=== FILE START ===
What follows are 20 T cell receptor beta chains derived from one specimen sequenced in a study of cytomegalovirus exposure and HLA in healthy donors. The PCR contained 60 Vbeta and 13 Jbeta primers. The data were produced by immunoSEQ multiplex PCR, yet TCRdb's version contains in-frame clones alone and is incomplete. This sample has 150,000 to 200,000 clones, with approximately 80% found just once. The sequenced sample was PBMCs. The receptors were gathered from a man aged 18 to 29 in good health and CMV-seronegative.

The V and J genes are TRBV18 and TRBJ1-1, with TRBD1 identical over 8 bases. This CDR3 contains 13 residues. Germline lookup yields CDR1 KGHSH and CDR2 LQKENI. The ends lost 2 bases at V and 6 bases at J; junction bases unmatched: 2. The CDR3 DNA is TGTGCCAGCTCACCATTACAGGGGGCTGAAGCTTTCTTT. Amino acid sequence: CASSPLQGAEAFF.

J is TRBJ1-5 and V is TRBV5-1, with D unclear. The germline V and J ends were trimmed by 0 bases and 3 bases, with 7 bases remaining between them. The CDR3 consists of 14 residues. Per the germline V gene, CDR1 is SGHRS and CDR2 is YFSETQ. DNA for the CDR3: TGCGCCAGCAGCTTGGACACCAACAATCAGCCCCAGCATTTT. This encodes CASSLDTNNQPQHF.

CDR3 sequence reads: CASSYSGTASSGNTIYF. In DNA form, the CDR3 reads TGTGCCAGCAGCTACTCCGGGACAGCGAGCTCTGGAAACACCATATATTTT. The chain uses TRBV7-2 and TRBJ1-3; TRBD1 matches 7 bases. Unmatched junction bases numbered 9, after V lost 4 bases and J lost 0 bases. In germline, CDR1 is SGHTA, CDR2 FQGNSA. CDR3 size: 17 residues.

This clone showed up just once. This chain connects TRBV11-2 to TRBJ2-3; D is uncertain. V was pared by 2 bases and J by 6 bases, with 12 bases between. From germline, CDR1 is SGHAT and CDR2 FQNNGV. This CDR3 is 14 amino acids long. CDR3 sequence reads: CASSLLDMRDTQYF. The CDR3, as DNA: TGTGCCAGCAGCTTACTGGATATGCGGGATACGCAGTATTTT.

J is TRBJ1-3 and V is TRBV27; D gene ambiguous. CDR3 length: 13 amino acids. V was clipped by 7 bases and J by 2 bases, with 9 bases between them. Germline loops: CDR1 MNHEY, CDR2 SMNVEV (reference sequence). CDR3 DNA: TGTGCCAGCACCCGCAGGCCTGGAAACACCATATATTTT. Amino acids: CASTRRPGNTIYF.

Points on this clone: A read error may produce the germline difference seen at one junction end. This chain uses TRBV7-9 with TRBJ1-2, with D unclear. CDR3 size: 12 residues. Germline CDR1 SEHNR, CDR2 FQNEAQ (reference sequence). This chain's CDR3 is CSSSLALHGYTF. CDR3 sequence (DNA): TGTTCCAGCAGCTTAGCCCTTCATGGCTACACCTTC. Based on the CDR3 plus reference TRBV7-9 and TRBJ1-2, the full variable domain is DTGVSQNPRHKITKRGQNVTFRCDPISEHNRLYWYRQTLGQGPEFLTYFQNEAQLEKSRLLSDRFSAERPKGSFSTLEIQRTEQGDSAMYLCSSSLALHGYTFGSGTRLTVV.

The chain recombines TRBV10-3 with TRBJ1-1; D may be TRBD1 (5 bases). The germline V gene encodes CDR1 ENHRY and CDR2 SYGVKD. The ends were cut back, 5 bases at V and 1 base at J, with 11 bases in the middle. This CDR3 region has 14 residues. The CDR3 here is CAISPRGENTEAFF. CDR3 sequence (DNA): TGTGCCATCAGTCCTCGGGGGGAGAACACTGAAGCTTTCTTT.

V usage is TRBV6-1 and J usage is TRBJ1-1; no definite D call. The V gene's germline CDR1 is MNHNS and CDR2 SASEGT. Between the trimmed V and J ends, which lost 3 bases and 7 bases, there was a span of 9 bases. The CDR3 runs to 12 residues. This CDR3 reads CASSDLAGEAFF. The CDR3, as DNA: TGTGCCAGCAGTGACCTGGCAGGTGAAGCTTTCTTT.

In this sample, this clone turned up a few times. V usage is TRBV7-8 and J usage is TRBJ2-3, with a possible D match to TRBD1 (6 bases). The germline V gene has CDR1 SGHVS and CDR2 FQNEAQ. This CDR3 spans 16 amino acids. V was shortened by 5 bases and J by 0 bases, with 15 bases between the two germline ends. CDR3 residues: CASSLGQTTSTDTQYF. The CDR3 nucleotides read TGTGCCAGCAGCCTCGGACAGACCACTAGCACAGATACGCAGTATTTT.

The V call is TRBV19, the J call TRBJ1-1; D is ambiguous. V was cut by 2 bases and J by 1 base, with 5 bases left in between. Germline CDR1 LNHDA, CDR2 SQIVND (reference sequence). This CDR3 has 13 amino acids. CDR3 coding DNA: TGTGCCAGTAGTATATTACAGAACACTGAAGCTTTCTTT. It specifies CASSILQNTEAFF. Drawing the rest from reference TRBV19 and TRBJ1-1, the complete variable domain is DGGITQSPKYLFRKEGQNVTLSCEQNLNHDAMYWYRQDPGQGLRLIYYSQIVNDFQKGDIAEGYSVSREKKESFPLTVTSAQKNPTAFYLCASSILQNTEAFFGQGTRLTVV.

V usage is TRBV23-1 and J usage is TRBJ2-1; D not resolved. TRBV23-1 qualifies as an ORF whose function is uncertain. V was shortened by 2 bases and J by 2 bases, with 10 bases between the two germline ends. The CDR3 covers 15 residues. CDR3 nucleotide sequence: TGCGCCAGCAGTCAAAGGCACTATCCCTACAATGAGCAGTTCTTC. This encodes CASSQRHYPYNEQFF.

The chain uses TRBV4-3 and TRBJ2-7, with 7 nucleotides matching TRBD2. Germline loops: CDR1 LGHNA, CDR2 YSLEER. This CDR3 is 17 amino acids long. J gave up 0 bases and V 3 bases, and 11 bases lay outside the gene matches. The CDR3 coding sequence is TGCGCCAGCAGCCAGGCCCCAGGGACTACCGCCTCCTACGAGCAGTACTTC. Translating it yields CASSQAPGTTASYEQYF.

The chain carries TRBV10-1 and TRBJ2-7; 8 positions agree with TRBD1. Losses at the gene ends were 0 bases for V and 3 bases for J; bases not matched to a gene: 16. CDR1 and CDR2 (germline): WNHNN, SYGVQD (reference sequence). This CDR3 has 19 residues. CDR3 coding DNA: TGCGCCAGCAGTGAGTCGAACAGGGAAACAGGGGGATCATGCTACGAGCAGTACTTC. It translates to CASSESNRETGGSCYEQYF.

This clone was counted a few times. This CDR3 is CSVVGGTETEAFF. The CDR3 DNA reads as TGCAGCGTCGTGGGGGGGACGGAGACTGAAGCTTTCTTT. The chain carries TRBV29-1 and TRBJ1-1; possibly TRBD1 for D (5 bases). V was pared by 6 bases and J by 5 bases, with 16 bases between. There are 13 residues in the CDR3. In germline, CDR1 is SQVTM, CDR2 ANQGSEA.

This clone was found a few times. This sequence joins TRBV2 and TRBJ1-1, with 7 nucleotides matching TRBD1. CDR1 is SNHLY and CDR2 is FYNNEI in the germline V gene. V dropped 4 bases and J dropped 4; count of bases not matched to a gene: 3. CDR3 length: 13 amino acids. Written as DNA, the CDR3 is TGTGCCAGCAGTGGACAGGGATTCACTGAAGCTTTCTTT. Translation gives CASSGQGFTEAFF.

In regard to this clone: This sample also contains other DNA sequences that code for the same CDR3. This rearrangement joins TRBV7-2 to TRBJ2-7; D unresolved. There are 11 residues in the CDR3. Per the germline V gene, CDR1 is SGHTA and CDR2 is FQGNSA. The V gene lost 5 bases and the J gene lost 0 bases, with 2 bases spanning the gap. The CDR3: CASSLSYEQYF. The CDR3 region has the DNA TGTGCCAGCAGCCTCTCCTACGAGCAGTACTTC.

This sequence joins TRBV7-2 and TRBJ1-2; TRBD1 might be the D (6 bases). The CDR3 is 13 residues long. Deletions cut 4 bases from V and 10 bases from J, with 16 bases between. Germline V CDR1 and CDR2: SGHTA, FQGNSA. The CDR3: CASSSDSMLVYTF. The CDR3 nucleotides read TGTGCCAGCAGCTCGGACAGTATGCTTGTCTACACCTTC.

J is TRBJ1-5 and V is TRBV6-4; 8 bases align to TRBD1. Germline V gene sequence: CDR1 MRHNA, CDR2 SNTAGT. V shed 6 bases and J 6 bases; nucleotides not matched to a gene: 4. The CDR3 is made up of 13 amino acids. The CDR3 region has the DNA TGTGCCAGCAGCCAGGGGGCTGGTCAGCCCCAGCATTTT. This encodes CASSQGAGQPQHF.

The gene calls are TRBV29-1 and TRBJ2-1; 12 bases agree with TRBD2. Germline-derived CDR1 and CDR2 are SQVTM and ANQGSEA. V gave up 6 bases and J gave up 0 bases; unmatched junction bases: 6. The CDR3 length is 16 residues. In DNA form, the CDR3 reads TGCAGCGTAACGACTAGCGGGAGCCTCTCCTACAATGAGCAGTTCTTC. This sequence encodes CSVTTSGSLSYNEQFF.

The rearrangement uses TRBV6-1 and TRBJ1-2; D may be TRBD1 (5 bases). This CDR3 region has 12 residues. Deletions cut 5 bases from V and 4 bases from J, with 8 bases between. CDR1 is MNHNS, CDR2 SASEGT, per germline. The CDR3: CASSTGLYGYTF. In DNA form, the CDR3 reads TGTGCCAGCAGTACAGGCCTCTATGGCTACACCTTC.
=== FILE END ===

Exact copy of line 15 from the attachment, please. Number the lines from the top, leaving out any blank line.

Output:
This clone was counted a few times. This CDR3 is CSVVGGTETEAFF. The CDR3 DNA reads as TGCAGCGTCGTGGGGGGGACGGAGACTGAAGCTTTCTTT. The chain carries TRBV29-1 and TRBJ1-1; possibly TRBD1 for D (5 bases). V was pared by 6 bases and J by 5 bases, with 16 bases between. There are 13 residues in the CDR3. In germline, CDR1 is SQVTM, CDR2 ANQGSEA.